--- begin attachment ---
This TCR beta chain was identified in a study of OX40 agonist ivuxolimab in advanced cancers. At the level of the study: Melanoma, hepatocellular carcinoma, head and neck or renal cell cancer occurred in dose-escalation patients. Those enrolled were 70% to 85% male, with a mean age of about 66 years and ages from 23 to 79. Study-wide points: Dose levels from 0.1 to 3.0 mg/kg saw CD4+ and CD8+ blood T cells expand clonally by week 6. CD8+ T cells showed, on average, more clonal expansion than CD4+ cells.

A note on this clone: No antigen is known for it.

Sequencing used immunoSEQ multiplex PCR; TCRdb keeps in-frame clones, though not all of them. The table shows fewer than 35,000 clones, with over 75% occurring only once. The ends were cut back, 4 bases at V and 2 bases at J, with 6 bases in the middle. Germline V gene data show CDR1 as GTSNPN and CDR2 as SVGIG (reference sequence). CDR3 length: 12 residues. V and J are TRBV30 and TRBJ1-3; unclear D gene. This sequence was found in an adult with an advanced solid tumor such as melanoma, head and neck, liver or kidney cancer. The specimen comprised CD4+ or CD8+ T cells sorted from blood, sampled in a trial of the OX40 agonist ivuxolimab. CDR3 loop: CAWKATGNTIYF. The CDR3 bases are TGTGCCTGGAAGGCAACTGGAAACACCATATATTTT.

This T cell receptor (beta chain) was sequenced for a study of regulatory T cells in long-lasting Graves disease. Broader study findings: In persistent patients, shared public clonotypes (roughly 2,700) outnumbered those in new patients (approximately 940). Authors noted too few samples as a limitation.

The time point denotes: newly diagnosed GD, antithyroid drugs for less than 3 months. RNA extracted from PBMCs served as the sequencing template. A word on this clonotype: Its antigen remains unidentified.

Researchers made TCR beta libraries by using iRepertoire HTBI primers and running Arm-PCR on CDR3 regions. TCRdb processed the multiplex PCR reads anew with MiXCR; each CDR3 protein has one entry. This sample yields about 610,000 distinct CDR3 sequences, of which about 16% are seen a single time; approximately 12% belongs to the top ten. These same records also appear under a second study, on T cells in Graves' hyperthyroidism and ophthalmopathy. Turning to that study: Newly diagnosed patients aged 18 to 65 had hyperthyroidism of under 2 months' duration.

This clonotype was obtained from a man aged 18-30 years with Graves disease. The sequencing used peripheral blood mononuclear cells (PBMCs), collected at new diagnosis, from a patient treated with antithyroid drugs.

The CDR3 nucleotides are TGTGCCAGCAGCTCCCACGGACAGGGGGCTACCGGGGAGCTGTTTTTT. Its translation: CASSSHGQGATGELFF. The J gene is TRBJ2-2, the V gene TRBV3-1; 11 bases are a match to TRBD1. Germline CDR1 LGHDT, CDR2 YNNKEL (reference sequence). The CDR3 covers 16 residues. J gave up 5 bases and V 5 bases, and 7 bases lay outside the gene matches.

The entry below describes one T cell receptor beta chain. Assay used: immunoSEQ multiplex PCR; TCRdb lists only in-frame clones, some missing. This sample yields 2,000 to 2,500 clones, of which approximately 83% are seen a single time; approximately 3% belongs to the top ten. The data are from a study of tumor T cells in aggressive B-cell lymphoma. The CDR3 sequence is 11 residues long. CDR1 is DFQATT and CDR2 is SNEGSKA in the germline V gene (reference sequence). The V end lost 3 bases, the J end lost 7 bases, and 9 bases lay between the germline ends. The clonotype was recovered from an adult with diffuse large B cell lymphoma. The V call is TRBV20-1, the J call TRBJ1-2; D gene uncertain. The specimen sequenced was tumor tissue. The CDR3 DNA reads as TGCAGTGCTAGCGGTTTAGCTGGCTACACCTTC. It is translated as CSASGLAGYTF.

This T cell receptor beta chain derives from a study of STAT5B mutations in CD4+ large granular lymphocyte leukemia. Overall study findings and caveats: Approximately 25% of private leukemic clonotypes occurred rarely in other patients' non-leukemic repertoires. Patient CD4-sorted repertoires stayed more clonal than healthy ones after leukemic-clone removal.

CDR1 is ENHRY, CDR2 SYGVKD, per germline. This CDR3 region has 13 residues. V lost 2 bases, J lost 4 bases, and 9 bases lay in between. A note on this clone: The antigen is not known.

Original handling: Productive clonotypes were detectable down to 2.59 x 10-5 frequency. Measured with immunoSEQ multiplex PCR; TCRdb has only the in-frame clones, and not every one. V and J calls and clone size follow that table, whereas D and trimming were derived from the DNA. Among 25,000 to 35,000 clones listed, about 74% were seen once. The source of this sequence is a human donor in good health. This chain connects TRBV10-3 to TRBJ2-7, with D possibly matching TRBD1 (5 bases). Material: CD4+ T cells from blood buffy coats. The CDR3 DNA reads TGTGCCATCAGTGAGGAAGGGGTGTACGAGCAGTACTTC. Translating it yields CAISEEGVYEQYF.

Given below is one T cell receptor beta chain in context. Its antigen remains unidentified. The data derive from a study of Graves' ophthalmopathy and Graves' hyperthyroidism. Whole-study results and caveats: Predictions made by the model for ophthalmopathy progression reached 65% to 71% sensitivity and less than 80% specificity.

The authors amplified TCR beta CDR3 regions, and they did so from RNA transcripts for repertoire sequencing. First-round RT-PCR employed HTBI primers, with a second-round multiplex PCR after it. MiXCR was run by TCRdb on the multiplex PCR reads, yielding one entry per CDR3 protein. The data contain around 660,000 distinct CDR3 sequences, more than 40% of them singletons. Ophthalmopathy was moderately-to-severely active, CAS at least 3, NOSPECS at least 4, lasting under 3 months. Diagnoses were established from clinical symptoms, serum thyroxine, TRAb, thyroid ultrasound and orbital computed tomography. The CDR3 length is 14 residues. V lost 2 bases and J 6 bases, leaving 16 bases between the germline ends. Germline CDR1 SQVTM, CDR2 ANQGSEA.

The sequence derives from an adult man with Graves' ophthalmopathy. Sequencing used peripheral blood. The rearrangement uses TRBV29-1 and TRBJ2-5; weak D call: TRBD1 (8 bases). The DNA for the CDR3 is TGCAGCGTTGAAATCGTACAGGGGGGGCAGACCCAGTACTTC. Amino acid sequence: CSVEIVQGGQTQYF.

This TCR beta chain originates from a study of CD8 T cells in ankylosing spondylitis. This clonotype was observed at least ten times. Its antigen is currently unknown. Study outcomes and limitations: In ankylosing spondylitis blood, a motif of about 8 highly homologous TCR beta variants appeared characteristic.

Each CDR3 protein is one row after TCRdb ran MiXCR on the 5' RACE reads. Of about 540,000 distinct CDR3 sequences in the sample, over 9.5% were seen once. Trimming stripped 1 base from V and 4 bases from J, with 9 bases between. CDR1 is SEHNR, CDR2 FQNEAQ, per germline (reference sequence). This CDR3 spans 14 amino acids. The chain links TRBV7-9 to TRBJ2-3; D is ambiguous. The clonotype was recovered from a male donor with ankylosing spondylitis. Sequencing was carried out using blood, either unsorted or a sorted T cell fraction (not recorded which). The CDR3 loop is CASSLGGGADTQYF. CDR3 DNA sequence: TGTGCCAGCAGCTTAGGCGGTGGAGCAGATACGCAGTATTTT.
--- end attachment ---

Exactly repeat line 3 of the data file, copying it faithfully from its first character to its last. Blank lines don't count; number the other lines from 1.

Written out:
Sequencing used immunoSEQ multiplex PCR; TCRdb keeps in-frame clones, though not all of them. The table shows fewer than 35,000 clones, with over 75% occurring only once. The ends were cut back, 4 bases at V and 2 bases at J, with 6 bases in the middle. Germline V gene data show CDR1 as GTSNPN and CDR2 as SVGIG (reference sequence). CDR3 length: 12 residues. V and J are TRBV30 and TRBJ1-3; unclear D gene. This sequence was found in an adult with an advanced solid tumor such as melanoma, head and neck, liver or kidney cancer. The specimen comprised CD4+ or CD8+ T cells sorted from blood, sampled in a trial of the OX40 agonist ivuxolimab. CDR3 loop: CAWKATGNTIYF. The CDR3 bases are TGTGCCTGGAAGGCAACTGGAAACACCATATATTTT.